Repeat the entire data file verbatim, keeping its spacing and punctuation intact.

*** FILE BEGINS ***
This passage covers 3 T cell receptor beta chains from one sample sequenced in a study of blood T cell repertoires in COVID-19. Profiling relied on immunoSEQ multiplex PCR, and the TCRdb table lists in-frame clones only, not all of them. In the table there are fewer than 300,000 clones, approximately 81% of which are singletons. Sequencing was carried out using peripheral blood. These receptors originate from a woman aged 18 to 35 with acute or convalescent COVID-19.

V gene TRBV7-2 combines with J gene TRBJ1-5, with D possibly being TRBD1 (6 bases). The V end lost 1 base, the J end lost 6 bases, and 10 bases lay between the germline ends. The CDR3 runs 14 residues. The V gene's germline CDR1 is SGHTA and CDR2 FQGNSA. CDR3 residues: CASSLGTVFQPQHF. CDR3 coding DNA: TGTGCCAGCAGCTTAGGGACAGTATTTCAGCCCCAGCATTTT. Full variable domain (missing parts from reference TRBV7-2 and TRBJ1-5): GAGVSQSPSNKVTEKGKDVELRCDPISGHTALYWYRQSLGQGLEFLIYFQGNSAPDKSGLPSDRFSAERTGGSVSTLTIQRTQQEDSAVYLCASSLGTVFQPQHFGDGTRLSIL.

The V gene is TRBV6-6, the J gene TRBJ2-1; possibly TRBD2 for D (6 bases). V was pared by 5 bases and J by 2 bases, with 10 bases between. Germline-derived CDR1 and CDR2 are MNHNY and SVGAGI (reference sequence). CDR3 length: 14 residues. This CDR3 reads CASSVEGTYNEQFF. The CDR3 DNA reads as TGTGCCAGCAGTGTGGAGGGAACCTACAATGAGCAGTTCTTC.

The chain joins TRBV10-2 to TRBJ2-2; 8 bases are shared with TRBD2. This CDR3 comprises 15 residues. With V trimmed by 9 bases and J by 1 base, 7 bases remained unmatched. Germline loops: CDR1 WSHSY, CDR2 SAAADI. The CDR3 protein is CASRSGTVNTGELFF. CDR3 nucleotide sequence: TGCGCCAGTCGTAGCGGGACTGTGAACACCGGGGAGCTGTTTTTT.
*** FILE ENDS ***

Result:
This passage covers 3 T cell receptor beta chains from one sample sequenced in a study of blood T cell repertoires in COVID-19. Profiling relied on immunoSEQ multiplex PCR, and the TCRdb table lists in-frame clones only, not all of them. In the table there are fewer than 300,000 clones, approximately 81% of which are singletons. Sequencing was carried out using peripheral blood. These receptors originate from a woman aged 18 to 35 with acute or convalescent COVID-19.

V gene TRBV7-2 combines with J gene TRBJ1-5, with D possibly being TRBD1 (6 bases). The V end lost 1 base, the J end lost 6 bases, and 10 bases lay between the germline ends. The CDR3 runs 14 residues. The V gene's germline CDR1 is SGHTA and CDR2 FQGNSA. CDR3 residues: CASSLGTVFQPQHF. CDR3 coding DNA: TGTGCCAGCAGCTTAGGGACAGTATTTCAGCCCCAGCATTTT. Full variable domain (missing parts from reference TRBV7-2 and TRBJ1-5): GAGVSQSPSNKVTEKGKDVELRCDPISGHTALYWYRQSLGQGLEFLIYFQGNSAPDKSGLPSDRFSAERTGGSVSTLTIQRTQQEDSAVYLCASSLGTVFQPQHFGDGTRLSIL.

The V gene is TRBV6-6, the J gene TRBJ2-1; possibly TRBD2 for D (6 bases). V was pared by 5 bases and J by 2 bases, with 10 bases between. Germline-derived CDR1 and CDR2 are MNHNY and SVGAGI (reference sequence). CDR3 length: 14 residues. This CDR3 reads CASSVEGTYNEQFF. The CDR3 DNA reads as TGTGCCAGCAGTGTGGAGGGAACCTACAATGAGCAGTTCTTC.

The chain joins TRBV10-2 to TRBJ2-2; 8 bases are shared with TRBD2. This CDR3 comprises 15 residues. With V trimmed by 9 bases and J by 1 base, 7 bases remained unmatched. Germline loops: CDR1 WSHSY, CDR2 SAAADI. The CDR3 protein is CASRSGTVNTGELFF. CDR3 nucleotide sequence: TGCGCCAGTCGTAGCGGGACTGTGAACACCGGGGAGCTGTTTTTT.